But the night before the event, Abdulhadi received a message from the university's provost: Zoom was canceling the livestream over legal concerns.

Abdulhadi says she was told, "We might be implicated in criminal activities of material support for terrorism and that might include imprisonment and a fine."

Abdulhadi didn't fear those consequences. She says her own lawyers had assured her that inviting Khaled to speak publicly is not tantamount to providing material support to terrorists, as broadly defined in a federal statute that prosecutors have used to arrest individuals for everything from fighting alongside terrorist groups to exchanging Twitter messages with them.

To Abdulhadi, Khaled is a feminist icon and radical nationalist whose planned talk on resistance movements had captured wide attention. Some 1,500 people had RSVP'd to tune in to the event on Zoom.

"They do not have the right to use their being a platform to veto the content of our classroom and thus actually impinge on our academic freedom," Abdulhadi said of Zoom.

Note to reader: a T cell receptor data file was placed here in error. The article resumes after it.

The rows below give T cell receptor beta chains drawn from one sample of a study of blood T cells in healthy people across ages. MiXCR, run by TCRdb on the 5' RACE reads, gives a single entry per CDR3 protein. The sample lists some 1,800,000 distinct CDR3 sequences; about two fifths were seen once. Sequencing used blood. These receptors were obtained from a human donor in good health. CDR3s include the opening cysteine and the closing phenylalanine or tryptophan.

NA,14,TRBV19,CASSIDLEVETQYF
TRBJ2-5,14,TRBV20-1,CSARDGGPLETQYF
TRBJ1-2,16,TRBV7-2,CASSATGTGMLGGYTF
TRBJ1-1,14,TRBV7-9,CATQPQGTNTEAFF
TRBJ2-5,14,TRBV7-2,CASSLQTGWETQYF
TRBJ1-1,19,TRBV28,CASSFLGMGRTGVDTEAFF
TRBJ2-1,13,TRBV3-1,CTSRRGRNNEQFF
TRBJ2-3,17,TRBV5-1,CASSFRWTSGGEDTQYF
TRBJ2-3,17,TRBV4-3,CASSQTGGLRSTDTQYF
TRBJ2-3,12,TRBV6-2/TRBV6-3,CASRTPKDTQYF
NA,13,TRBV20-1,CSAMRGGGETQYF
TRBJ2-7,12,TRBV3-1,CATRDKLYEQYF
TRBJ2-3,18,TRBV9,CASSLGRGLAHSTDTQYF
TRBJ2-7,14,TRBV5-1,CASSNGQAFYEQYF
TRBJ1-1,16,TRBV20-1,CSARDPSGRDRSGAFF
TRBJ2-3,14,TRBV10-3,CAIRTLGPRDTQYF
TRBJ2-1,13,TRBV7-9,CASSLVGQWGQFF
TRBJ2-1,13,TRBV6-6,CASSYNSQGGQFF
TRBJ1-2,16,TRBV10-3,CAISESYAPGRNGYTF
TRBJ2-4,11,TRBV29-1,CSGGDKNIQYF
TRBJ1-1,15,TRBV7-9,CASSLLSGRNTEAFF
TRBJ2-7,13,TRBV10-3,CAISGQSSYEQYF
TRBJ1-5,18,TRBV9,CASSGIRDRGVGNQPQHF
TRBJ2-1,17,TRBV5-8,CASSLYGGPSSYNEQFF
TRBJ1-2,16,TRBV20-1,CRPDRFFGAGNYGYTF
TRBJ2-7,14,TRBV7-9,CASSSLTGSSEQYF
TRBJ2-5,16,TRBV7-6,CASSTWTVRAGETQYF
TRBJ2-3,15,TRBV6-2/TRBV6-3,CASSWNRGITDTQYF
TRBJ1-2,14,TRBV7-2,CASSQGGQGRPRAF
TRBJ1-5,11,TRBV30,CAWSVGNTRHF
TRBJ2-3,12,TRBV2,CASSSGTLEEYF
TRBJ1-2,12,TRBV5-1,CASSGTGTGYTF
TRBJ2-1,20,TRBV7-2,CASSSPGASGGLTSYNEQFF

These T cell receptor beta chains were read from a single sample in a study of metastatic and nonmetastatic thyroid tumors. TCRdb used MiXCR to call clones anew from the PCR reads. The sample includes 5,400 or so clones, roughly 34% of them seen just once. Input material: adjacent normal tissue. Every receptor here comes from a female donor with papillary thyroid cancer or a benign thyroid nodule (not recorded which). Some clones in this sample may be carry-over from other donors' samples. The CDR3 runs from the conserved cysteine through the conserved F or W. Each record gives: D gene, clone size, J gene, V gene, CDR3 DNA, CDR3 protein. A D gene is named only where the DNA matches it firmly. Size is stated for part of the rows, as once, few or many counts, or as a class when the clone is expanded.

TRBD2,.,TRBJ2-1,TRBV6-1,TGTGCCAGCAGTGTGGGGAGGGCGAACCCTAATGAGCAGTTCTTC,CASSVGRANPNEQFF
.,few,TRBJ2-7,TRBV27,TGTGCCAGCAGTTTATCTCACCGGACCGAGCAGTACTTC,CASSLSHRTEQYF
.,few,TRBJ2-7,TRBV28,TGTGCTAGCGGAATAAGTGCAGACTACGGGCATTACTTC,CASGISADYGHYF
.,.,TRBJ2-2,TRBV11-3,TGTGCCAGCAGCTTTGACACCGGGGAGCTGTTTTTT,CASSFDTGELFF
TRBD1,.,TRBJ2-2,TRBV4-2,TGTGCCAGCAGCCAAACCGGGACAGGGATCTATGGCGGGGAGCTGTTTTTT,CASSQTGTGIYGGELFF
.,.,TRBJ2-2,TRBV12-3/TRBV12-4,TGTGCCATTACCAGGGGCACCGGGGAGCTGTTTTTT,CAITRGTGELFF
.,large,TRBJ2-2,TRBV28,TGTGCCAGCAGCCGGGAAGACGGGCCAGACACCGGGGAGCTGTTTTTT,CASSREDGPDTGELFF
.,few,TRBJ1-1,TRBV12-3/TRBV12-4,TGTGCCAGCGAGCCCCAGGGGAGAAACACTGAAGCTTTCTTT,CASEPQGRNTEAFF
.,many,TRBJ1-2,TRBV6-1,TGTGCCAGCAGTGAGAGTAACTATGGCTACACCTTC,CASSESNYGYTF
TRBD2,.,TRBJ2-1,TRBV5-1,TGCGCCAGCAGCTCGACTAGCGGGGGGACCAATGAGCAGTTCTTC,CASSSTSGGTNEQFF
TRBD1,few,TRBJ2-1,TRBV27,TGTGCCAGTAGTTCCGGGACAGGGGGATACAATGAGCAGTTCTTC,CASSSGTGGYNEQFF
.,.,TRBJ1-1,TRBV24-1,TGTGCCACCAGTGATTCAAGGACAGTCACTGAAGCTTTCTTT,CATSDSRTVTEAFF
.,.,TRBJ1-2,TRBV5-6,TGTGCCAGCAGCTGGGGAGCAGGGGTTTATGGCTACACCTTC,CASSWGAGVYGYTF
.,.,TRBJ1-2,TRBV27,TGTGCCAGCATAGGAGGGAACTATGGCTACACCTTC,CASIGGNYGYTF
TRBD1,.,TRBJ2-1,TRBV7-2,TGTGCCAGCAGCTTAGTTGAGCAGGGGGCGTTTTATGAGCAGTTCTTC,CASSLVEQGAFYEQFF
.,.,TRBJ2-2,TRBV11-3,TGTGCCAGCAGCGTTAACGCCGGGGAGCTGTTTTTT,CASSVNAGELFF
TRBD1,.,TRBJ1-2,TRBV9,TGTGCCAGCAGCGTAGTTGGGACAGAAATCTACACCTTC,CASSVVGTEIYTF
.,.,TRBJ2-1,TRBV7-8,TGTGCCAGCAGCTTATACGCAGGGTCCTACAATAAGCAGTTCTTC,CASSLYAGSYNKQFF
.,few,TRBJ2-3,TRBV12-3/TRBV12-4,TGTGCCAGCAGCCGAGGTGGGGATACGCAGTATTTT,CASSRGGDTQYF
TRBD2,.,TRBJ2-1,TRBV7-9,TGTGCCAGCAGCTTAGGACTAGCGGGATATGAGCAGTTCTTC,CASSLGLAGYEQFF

Legally, Zoom cannot tell Abdulhadi what to teach. But it can decide who is and is not allowed to speak on its platform.

The Lawfare Project, a pro-Israel think tank and litigation fund, pressured Zoom to block the event, arguing that hosting Khaled was a legal liability. It organized a protest in front of Zoom's headquarters in September.

"If your interest is in having an academic discussion about controversial issues, go ahead. But that doesn't mean that you have the right to assist a designated terrorist group in carrying out their mission," Brooke Goldstein, the think tank's executive director, said.

The Lawfare Project claimed victory after Zoom shut down the event.